Thursday, 04 July 2024 12:55

Plan to keep fall armyworm away

Written by  Staff Reporters
Fall armyworm is believed to have blown over to New Zealand from Australia after a cyclone in early 2022. Fall armyworm is believed to have blown over to New Zealand from Australia after a cyclone in early 2022.

The Ministry for Primary Industries (MPI) is investing in the development of an integrated pest management approach to safeguard New Zealand’s maize and sweetcorn industries against fall armyworm.

MPI will contribute up to $300,000 over three years to the $630,000 project through the Sustainable Food and Fibre Futures fund.

“We’re collaborating with the Foundation for Arable Research, Process Vegetables NZ, Vegetables NZ Inc, and growers on management and mitigation strategies to help reduce production losses and enhance resilience to this invasive pest,” says Biosecurity New Zealand deputy director-general Stuart Anderson.

“Together we’ll develop some really good tools for growers, including establishing surveillance networks on a national scale.”

Fall armyworm is believed to have blown over to New Zealand from Australia after a cyclone in early 2022. After a year of battling the pest, MPI and industry partners agreed to close the response and shift the focus to longterm management of the pest by industry. Fall armyworm has the potential to impact 72,490 hectares of maize, with an estimated value of more than $480 million and 3320 hectares of sweetcorn production, with an export value of $36.9 million.

“We don’t know what the full impact of the fall armyworm incursion will be in the future as it depends largely on our winter temperatures and suitable host plants in the absence of maize and sweetcorn,” says Ashley Mills, biosecurity officer, Foundation for Arable Research (FAR).

“For instance, in areas with warmer winter temperatures such as Northland, the insect has the capacity to overwinter and survive all year round. With warming temperatures, we might expect the problem to grow year on year.

“Part of our research will be to identify gaps of knowledge around the winter growing season and dispersal of fall armyworm.

“We’ll produce models and come up with early warning tools for agronomists and growers, so they understand when they need to employ their most intensive management strategies.

“There’s no one-sizefits- all solution, and approaches may vary according to factors such as region, climate or soil type. In most cases, encouraging beneficial insects will work, but in more problematic regions or localities, insecticides might be needed, and the timing of application will be important.

“Over the next 3 years we’ll focus on understanding fall armyworm phenology and distribution, developing New Zealand specific economic thresholds and finding long-term solutions that reduce reliance on agrichemicals, and preserve soil health, water quality and biodiversity.”

FAR and Vegetables NZ Inc will host information and tools for fall armyworm management on their websites. This will include modelling, distribution maps, guidelines, and training videos. FAR will also host workshops over winter, tailored to each region.

Anderson says engagement with growers will be an essential part of the programme.

“Ultimately, it’s the growers that will need to implement the strategies and use the tools. This project aims to make these easily available for everyone to use.”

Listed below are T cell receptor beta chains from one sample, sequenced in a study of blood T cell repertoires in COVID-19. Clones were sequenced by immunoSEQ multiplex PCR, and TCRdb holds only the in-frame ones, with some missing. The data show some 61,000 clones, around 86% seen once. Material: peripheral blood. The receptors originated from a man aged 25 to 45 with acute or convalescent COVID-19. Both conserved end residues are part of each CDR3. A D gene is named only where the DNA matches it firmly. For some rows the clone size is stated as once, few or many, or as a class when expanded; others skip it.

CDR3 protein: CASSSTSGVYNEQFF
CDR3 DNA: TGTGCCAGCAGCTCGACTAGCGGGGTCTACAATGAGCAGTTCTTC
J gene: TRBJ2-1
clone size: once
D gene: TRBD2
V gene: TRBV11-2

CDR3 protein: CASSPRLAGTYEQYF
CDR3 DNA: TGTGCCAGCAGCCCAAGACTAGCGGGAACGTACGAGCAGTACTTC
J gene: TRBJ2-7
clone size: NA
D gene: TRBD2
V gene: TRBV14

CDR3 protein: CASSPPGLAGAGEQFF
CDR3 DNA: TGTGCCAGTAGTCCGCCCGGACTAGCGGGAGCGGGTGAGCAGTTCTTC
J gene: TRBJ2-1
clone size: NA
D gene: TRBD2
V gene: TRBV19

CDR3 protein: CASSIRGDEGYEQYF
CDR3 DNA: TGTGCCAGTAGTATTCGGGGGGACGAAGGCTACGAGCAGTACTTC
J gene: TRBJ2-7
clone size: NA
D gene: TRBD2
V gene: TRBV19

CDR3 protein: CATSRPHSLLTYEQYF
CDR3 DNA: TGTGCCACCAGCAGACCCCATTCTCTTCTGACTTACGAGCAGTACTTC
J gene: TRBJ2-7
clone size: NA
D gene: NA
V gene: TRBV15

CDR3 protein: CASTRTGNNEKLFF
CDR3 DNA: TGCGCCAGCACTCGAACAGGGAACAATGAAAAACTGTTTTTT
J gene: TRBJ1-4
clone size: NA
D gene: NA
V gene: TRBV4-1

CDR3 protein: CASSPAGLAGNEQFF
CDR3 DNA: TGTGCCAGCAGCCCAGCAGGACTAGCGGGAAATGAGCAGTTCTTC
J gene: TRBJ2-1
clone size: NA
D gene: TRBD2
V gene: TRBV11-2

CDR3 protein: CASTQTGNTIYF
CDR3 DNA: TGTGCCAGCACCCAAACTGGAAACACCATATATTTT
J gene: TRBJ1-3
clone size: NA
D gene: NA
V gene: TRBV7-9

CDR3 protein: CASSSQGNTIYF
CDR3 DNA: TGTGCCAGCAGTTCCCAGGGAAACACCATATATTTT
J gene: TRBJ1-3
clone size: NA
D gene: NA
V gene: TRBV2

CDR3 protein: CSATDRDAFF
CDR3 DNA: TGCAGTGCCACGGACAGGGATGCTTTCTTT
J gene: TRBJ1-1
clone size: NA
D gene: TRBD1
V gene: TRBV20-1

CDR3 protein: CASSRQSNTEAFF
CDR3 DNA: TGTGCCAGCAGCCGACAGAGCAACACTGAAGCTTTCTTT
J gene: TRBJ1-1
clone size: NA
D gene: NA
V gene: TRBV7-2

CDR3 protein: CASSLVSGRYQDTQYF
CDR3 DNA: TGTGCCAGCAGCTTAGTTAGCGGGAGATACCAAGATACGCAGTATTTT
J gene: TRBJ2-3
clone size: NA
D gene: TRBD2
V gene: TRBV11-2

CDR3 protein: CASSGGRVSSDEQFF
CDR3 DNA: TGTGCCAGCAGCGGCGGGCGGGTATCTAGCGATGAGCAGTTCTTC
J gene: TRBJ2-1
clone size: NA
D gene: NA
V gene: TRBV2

More like this

Hope for dairy recovery

The fortunes of the dairy industry are expected to bounce back in about a year’s time, according to the Director General of the Ministry for Primary Industries (MPI), Ray Smith.

Biosecurity - Our Responsibility

OPINION: The news could not have been more concerning – an industry member deliberately and illegally imported grapevines into New Zealand, and then grew those vines in one of our major winegrowing regions, thereby threatening the livelihoods of friends, neighbours, and colleagues in the industry, and potentially the wider primary sector.

Home detention for animal neglect

A Taranaki dairy farmer received four-month home detention and was disqualified from overseeing of animals for 18 months over a lack of feed and welfare which led to some animals being euthanised.


Red tape 'blocking access to crop production products'

Outgoing chief executive of Horticulture New Zealand, Nadine Tunley has taken a swipe at government agencies for the “costly and lengthy regulatory approval process” to get new crop protection products registered.

Farmers back ACT MP's bill

ACT MP and Northland dairy farmer Mark Cameron is lodging a new member’s bill that would prevent regional and district councils from regulating greenhouse gas emissions.


Govt unveils climate strategy

The Government has launched its new Climate Strategy, which it says is a comprehensive and ambitious plan to reduce the…

Machinery & Products

More efficient jumbo wagons

In a move that will be welcomed by many, Austrian manufacturer Pottinger appears to be following a trend of bringing…

Fieldays' top young innovator

Growing up on a South Waikato sheep and beef farm, Penny Ranger has firsthand experience on the day-to-day challenges.

Claas completes 500,000th machine

Claas is celebrating half a million combine harvesters built since 1936, marking the occasion by building anniversary machines from the…

Donated tractors welcome news

When Cyclone Gabrielle hit in February 2023, it left an estimated $13.5 billion worth of damage across New Zealand.

» Latest Print Issues Online

The Hound

Fieldays focused

OPINION: Your old mate had a wee crack at Fieldays recently for the perception it was more focused on quantity…

'Woke madness'

OPINION: Real estate agent Janet Dickson's court case, following her refusal to complete a compulsory Māori culture course, is being watched…

» Connect with Rural News

» eNewsletter

Subscribe to our weekly newsletter